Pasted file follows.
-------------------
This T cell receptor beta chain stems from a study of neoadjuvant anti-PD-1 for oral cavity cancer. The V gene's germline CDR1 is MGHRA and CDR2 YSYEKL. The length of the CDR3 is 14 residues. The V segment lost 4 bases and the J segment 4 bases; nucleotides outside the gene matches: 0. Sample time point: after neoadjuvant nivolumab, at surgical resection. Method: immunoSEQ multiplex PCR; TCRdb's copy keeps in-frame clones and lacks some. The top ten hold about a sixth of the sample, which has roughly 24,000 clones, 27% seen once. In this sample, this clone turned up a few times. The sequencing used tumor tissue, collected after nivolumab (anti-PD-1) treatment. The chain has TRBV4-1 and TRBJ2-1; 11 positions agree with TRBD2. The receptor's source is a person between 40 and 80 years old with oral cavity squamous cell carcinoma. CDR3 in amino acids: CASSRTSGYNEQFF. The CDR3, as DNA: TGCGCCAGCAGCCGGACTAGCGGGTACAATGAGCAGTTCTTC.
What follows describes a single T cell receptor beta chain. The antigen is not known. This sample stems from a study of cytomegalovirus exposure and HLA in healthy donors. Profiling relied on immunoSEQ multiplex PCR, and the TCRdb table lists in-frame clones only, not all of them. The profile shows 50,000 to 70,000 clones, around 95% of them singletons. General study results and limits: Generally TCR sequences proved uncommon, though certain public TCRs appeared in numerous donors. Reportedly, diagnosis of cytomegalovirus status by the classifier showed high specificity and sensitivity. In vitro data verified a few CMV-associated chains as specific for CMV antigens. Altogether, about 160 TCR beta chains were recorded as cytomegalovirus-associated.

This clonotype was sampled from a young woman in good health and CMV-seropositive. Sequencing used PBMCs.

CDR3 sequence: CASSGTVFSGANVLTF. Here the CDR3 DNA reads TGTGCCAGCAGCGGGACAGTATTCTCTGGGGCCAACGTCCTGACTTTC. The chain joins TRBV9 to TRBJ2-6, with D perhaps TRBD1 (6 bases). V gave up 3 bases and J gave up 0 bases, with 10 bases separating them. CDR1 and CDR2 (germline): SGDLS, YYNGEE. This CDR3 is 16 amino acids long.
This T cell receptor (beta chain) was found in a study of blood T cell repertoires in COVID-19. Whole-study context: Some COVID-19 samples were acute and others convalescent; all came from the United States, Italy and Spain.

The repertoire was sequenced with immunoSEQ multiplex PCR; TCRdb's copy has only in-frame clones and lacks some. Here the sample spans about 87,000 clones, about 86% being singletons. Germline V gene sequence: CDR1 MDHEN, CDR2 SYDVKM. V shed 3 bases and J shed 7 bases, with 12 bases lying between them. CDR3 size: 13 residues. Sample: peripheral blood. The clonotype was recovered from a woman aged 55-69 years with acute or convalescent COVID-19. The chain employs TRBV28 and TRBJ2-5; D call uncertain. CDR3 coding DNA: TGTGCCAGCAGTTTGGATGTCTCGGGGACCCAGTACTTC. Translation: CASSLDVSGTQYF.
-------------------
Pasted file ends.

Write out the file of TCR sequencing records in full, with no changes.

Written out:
This T cell receptor beta chain stems from a study of neoadjuvant anti-PD-1 for oral cavity cancer. The V gene's germline CDR1 is MGHRA and CDR2 YSYEKL. The length of the CDR3 is 14 residues. The V segment lost 4 bases and the J segment 4 bases; nucleotides outside the gene matches: 0. Sample time point: after neoadjuvant nivolumab, at surgical resection. Method: immunoSEQ multiplex PCR; TCRdb's copy keeps in-frame clones and lacks some. The top ten hold about a sixth of the sample, which has roughly 24,000 clones, 27% seen once. In this sample, this clone turned up a few times. The sequencing used tumor tissue, collected after nivolumab (anti-PD-1) treatment. The chain has TRBV4-1 and TRBJ2-1; 11 positions agree with TRBD2. The receptor's source is a person between 40 and 80 years old with oral cavity squamous cell carcinoma. CDR3 in amino acids: CASSRTSGYNEQFF. The CDR3, as DNA: TGCGCCAGCAGCCGGACTAGCGGGTACAATGAGCAGTTCTTC.
What follows describes a single T cell receptor beta chain. The antigen is not known. This sample stems from a study of cytomegalovirus exposure and HLA in healthy donors. Profiling relied on immunoSEQ multiplex PCR, and the TCRdb table lists in-frame clones only, not all of them. The profile shows 50,000 to 70,000 clones, around 95% of them singletons. General study results and limits: Generally TCR sequences proved uncommon, though certain public TCRs appeared in numerous donors. Reportedly, diagnosis of cytomegalovirus status by the classifier showed high specificity and sensitivity. In vitro data verified a few CMV-associated chains as specific for CMV antigens. Altogether, about 160 TCR beta chains were recorded as cytomegalovirus-associated.

This clonotype was sampled from a young woman in good health and CMV-seropositive. Sequencing used PBMCs.

CDR3 sequence: CASSGTVFSGANVLTF. Here the CDR3 DNA reads TGTGCCAGCAGCGGGACAGTATTCTCTGGGGCCAACGTCCTGACTTTC. The chain joins TRBV9 to TRBJ2-6, with D perhaps TRBD1 (6 bases). V gave up 3 bases and J gave up 0 bases, with 10 bases separating them. CDR1 and CDR2 (germline): SGDLS, YYNGEE. This CDR3 is 16 amino acids long.
This T cell receptor (beta chain) was found in a study of blood T cell repertoires in COVID-19. Whole-study context: Some COVID-19 samples were acute and others convalescent; all came from the United States, Italy and Spain.

The repertoire was sequenced with immunoSEQ multiplex PCR; TCRdb's copy has only in-frame clones and lacks some. Here the sample spans about 87,000 clones, about 86% being singletons. Germline V gene sequence: CDR1 MDHEN, CDR2 SYDVKM. V shed 3 bases and J shed 7 bases, with 12 bases lying between them. CDR3 size: 13 residues. Sample: peripheral blood. The clonotype was recovered from a woman aged 55-69 years with acute or convalescent COVID-19. The chain employs TRBV28 and TRBJ2-5; D call uncertain. CDR3 coding DNA: TGTGCCAGCAGTTTGGATGTCTCGGGGACCCAGTACTTC. Translation: CASSLDVSGTQYF.